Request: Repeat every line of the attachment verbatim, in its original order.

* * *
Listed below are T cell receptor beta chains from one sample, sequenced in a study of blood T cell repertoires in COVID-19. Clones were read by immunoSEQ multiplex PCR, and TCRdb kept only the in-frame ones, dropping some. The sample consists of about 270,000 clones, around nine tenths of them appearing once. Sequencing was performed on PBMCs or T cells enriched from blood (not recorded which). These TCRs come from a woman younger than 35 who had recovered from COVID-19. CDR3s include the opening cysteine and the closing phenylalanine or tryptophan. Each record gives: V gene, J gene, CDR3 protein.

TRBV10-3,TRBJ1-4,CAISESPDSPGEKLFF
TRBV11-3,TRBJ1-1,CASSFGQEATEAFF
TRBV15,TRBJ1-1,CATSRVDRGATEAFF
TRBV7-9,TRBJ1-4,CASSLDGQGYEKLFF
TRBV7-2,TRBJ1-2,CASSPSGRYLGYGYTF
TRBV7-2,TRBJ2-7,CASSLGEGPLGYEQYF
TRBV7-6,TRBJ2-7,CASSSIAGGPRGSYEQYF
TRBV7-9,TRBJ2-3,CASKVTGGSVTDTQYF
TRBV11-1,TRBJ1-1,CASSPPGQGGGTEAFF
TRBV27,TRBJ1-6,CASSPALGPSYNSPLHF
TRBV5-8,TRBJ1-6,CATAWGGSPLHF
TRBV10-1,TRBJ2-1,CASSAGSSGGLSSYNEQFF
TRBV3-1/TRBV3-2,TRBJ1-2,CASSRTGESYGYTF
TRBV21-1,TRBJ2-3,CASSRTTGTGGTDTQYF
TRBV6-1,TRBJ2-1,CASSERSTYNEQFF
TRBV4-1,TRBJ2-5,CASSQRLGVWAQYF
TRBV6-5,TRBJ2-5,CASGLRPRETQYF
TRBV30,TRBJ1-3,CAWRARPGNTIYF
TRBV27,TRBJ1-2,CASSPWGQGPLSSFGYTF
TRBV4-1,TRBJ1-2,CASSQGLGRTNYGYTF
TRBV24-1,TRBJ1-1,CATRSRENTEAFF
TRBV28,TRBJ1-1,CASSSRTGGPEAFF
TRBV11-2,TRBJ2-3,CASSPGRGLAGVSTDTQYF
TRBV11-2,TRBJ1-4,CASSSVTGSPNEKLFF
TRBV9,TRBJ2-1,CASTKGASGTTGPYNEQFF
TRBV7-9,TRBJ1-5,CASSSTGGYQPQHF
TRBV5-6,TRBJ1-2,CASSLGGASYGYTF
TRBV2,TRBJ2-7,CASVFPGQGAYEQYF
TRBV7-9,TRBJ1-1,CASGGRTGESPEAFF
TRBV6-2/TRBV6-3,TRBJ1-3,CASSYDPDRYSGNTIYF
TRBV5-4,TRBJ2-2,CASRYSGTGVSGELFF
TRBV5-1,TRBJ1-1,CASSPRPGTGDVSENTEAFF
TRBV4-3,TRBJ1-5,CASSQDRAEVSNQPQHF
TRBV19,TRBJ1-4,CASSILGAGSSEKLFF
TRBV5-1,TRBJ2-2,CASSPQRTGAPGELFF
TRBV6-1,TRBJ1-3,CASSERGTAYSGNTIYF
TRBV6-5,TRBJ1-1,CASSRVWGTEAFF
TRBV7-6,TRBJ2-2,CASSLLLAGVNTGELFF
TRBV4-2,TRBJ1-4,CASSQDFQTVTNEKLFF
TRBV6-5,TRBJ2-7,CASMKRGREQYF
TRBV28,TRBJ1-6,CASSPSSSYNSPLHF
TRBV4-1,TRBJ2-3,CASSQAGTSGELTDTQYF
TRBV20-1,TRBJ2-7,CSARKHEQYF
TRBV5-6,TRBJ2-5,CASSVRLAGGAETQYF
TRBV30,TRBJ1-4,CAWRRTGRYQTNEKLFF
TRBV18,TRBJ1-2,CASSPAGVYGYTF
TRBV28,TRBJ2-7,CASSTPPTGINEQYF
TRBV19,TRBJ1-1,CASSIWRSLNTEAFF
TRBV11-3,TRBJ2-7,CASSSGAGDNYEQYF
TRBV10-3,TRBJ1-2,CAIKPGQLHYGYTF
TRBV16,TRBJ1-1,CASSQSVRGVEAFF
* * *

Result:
Listed below are T cell receptor beta chains from one sample, sequenced in a study of blood T cell repertoires in COVID-19. Clones were read by immunoSEQ multiplex PCR, and TCRdb kept only the in-frame ones, dropping some. The sample consists of about 270,000 clones, around nine tenths of them appearing once. Sequencing was performed on PBMCs or T cells enriched from blood (not recorded which). These TCRs come from a woman younger than 35 who had recovered from COVID-19. CDR3s include the opening cysteine and the closing phenylalanine or tryptophan. Each record gives: V gene, J gene, CDR3 protein.

TRBV10-3,TRBJ1-4,CAISESPDSPGEKLFF
TRBV11-3,TRBJ1-1,CASSFGQEATEAFF
TRBV15,TRBJ1-1,CATSRVDRGATEAFF
TRBV7-9,TRBJ1-4,CASSLDGQGYEKLFF
TRBV7-2,TRBJ1-2,CASSPSGRYLGYGYTF
TRBV7-2,TRBJ2-7,CASSLGEGPLGYEQYF
TRBV7-6,TRBJ2-7,CASSSIAGGPRGSYEQYF
TRBV7-9,TRBJ2-3,CASKVTGGSVTDTQYF
TRBV11-1,TRBJ1-1,CASSPPGQGGGTEAFF
TRBV27,TRBJ1-6,CASSPALGPSYNSPLHF
TRBV5-8,TRBJ1-6,CATAWGGSPLHF
TRBV10-1,TRBJ2-1,CASSAGSSGGLSSYNEQFF
TRBV3-1/TRBV3-2,TRBJ1-2,CASSRTGESYGYTF
TRBV21-1,TRBJ2-3,CASSRTTGTGGTDTQYF
TRBV6-1,TRBJ2-1,CASSERSTYNEQFF
TRBV4-1,TRBJ2-5,CASSQRLGVWAQYF
TRBV6-5,TRBJ2-5,CASGLRPRETQYF
TRBV30,TRBJ1-3,CAWRARPGNTIYF
TRBV27,TRBJ1-2,CASSPWGQGPLSSFGYTF
TRBV4-1,TRBJ1-2,CASSQGLGRTNYGYTF
TRBV24-1,TRBJ1-1,CATRSRENTEAFF
TRBV28,TRBJ1-1,CASSSRTGGPEAFF
TRBV11-2,TRBJ2-3,CASSPGRGLAGVSTDTQYF
TRBV11-2,TRBJ1-4,CASSSVTGSPNEKLFF
TRBV9,TRBJ2-1,CASTKGASGTTGPYNEQFF
TRBV7-9,TRBJ1-5,CASSSTGGYQPQHF
TRBV5-6,TRBJ1-2,CASSLGGASYGYTF
TRBV2,TRBJ2-7,CASVFPGQGAYEQYF
TRBV7-9,TRBJ1-1,CASGGRTGESPEAFF
TRBV6-2/TRBV6-3,TRBJ1-3,CASSYDPDRYSGNTIYF
TRBV5-4,TRBJ2-2,CASRYSGTGVSGELFF
TRBV5-1,TRBJ1-1,CASSPRPGTGDVSENTEAFF
TRBV4-3,TRBJ1-5,CASSQDRAEVSNQPQHF
TRBV19,TRBJ1-4,CASSILGAGSSEKLFF
TRBV5-1,TRBJ2-2,CASSPQRTGAPGELFF
TRBV6-1,TRBJ1-3,CASSERGTAYSGNTIYF
TRBV6-5,TRBJ1-1,CASSRVWGTEAFF
TRBV7-6,TRBJ2-2,CASSLLLAGVNTGELFF
TRBV4-2,TRBJ1-4,CASSQDFQTVTNEKLFF
TRBV6-5,TRBJ2-7,CASMKRGREQYF
TRBV28,TRBJ1-6,CASSPSSSYNSPLHF
TRBV4-1,TRBJ2-3,CASSQAGTSGELTDTQYF
TRBV20-1,TRBJ2-7,CSARKHEQYF
TRBV5-6,TRBJ2-5,CASSVRLAGGAETQYF
TRBV30,TRBJ1-4,CAWRRTGRYQTNEKLFF
TRBV18,TRBJ1-2,CASSPAGVYGYTF
TRBV28,TRBJ2-7,CASSTPPTGINEQYF
TRBV19,TRBJ1-1,CASSIWRSLNTEAFF
TRBV11-3,TRBJ2-7,CASSSGAGDNYEQYF
TRBV10-3,TRBJ1-2,CAIKPGQLHYGYTF
TRBV16,TRBJ1-1,CASSQSVRGVEAFF